Facing a swift exit, Djokovic once again illustrated the fighting spirit that he is renowned for. Capitalizing on a blip in form from Sinner, he cruised through the third set to resurrect his chances. 

Steaming rolling his way into a decider, Djokovic continued his dominance during the fourth frame by winning four straight games. However, closing that set out was full of drama. First, Sinner suffered an injury scare after going over his ankle before continuing. Then Djokovic fended off a break point and squandered two set points before closing it out. 

A stunning sliding passing shot in the decider set Djokovic up with a chance to break and move to a game away from victory. Something he did with the help of a Sinner error which the Italian instantly regretted by putting both his hands on his head. After that mishit, Djokovic ended the clash with a love service game.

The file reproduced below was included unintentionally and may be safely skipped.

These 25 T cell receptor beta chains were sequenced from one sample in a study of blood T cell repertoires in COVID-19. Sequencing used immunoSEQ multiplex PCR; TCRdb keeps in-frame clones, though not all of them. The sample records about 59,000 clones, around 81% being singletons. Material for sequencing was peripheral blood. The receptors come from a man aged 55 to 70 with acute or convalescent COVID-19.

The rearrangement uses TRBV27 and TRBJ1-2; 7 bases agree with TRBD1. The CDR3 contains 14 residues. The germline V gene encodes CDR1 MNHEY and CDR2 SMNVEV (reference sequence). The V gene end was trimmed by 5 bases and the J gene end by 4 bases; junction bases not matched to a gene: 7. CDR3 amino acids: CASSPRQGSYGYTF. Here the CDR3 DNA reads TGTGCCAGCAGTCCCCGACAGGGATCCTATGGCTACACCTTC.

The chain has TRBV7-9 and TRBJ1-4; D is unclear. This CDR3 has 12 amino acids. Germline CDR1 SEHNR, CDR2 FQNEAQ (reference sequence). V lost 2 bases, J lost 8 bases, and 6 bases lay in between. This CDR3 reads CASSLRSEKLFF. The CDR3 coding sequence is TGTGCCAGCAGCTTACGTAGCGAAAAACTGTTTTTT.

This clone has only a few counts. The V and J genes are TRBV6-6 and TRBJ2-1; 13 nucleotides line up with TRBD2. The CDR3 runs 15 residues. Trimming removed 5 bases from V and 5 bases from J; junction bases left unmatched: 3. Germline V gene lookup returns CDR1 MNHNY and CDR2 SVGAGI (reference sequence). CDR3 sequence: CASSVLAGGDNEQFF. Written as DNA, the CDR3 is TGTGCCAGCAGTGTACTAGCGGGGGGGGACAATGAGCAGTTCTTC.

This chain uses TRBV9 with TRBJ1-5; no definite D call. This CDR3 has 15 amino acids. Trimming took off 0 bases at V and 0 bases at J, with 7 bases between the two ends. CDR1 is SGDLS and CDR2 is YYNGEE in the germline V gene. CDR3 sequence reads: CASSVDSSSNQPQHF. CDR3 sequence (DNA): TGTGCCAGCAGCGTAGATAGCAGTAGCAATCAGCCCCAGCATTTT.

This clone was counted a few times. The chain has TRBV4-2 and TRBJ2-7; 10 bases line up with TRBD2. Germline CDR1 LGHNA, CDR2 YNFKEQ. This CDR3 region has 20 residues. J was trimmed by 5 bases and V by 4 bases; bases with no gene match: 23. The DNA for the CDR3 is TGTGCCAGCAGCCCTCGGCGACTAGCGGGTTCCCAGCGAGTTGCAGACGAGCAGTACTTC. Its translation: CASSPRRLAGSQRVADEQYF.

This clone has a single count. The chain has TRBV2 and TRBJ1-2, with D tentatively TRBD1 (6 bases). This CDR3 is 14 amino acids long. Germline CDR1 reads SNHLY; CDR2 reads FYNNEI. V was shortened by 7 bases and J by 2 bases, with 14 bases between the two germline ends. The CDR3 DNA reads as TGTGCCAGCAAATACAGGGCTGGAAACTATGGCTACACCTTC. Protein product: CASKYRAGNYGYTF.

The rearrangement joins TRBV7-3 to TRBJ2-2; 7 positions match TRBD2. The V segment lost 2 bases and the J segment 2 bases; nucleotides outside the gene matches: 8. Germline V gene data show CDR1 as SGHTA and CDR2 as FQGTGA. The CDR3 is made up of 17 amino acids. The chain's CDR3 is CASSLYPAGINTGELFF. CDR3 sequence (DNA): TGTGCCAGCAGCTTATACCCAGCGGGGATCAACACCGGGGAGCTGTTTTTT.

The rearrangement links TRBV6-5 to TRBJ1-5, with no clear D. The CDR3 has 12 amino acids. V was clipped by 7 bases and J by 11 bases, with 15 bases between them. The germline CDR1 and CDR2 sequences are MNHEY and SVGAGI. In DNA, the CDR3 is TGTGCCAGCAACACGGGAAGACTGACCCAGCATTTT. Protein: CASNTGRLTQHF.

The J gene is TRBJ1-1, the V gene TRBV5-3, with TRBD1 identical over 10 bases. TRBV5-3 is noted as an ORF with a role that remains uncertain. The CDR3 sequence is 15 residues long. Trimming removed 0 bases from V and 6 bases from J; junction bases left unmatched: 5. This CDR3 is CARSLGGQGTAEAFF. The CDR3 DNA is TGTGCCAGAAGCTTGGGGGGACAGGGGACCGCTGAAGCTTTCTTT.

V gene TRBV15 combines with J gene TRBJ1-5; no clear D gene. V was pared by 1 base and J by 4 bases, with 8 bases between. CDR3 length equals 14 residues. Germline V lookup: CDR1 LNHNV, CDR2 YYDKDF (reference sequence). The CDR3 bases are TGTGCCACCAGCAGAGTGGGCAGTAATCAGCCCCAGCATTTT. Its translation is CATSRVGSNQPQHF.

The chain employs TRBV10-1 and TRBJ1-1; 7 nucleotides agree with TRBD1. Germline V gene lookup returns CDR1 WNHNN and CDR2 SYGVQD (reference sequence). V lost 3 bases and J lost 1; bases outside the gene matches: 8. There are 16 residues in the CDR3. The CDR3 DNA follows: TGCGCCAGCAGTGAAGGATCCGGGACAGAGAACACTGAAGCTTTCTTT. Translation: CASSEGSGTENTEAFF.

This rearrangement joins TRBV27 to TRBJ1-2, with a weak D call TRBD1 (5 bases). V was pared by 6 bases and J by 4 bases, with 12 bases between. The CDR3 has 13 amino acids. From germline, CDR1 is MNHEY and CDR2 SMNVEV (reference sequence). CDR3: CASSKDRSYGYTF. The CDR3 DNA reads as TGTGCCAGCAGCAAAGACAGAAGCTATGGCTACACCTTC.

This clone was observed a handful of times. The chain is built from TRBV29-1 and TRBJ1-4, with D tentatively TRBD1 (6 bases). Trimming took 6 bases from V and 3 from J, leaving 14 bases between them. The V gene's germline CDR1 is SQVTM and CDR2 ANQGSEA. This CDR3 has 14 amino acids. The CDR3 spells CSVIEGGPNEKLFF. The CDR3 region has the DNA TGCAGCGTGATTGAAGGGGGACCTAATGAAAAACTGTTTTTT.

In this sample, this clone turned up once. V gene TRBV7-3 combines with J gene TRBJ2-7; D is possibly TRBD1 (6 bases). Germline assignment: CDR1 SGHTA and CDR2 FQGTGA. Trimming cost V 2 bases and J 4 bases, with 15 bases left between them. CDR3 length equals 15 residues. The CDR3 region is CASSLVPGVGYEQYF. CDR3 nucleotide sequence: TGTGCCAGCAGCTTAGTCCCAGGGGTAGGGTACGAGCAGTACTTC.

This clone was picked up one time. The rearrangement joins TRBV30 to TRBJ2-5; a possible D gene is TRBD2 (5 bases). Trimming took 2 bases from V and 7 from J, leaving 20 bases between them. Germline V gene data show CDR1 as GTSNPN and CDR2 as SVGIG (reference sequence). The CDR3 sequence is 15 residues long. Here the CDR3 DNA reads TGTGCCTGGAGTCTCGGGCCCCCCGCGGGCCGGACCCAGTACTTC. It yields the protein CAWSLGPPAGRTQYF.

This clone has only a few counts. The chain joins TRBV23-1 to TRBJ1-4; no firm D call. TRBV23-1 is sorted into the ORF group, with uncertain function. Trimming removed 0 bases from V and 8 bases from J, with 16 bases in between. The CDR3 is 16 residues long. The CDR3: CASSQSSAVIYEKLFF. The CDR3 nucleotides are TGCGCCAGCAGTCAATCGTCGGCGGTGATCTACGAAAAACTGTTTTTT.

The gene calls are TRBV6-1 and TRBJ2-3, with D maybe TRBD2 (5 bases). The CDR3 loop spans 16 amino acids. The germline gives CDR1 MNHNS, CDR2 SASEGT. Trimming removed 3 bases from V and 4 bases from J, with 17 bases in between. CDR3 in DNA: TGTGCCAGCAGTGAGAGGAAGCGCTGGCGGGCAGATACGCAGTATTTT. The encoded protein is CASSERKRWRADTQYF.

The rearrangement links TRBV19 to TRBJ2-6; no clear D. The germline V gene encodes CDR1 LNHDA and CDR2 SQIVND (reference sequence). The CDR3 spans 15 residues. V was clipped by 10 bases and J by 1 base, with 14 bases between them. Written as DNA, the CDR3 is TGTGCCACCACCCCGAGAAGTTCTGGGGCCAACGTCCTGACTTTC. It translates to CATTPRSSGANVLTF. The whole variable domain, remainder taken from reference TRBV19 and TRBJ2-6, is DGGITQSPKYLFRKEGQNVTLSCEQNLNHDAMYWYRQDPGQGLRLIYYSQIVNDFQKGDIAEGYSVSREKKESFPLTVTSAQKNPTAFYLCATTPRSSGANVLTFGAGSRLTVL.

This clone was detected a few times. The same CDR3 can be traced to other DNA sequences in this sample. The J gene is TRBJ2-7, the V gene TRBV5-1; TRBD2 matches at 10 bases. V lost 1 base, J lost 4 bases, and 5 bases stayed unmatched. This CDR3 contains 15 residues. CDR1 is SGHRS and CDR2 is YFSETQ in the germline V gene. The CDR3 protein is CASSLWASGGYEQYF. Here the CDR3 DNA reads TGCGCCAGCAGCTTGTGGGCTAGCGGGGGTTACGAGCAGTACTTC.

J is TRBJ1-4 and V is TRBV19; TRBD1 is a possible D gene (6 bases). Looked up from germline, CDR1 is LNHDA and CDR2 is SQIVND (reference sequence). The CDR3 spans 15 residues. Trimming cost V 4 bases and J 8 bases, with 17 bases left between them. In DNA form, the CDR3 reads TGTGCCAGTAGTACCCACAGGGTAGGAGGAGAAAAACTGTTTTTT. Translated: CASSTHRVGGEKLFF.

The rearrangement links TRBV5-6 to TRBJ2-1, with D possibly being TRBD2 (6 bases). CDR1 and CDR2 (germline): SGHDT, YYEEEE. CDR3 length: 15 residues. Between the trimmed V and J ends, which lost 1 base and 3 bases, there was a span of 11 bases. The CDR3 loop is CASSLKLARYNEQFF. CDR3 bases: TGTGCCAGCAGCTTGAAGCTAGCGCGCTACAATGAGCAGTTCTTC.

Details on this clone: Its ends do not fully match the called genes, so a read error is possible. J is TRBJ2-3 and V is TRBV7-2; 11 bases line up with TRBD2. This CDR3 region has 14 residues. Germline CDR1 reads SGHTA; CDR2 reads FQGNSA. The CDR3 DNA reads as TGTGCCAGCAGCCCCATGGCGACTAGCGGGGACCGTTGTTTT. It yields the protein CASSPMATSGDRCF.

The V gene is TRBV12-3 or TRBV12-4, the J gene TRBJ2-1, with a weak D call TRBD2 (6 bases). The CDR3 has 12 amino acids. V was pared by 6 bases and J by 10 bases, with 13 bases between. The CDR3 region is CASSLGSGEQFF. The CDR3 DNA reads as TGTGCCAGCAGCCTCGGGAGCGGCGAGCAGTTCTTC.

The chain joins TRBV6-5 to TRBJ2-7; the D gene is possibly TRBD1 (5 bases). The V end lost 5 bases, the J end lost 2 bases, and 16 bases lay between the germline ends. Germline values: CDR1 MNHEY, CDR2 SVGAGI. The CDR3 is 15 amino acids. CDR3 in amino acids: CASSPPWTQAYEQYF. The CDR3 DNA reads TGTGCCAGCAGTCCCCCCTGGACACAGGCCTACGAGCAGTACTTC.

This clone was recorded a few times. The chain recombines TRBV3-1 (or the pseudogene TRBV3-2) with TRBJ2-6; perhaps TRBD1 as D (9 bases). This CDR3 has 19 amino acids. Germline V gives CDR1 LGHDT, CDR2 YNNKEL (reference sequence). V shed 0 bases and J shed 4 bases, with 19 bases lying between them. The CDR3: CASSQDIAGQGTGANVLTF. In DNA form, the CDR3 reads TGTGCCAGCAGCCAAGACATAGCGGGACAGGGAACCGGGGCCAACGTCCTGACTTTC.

“I’ve been blessed to play professional tennis for 20 years but nevertheless I go through those doubtful moments like everybody else. The inner fight is always the biggest fight. Once you win the fight the external circumstance is more likely to go in your favor. I knew I could turn this match around. I have done that a few times in grand slams.” Djokovic concluded.


 

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(VIDEO EXCLUSIVE) Why Rafael Nadal Faces His Biggest Test Yet

Tennis Hall of Famer Steve Flink joins UbiTennis to reflect on the highs and lows of day 8 of Wimbledon.

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Will the upcoming quarter-final be Rafael Nadal’s hardest match yet? How will Nick Kyrgios’ shoulder recover?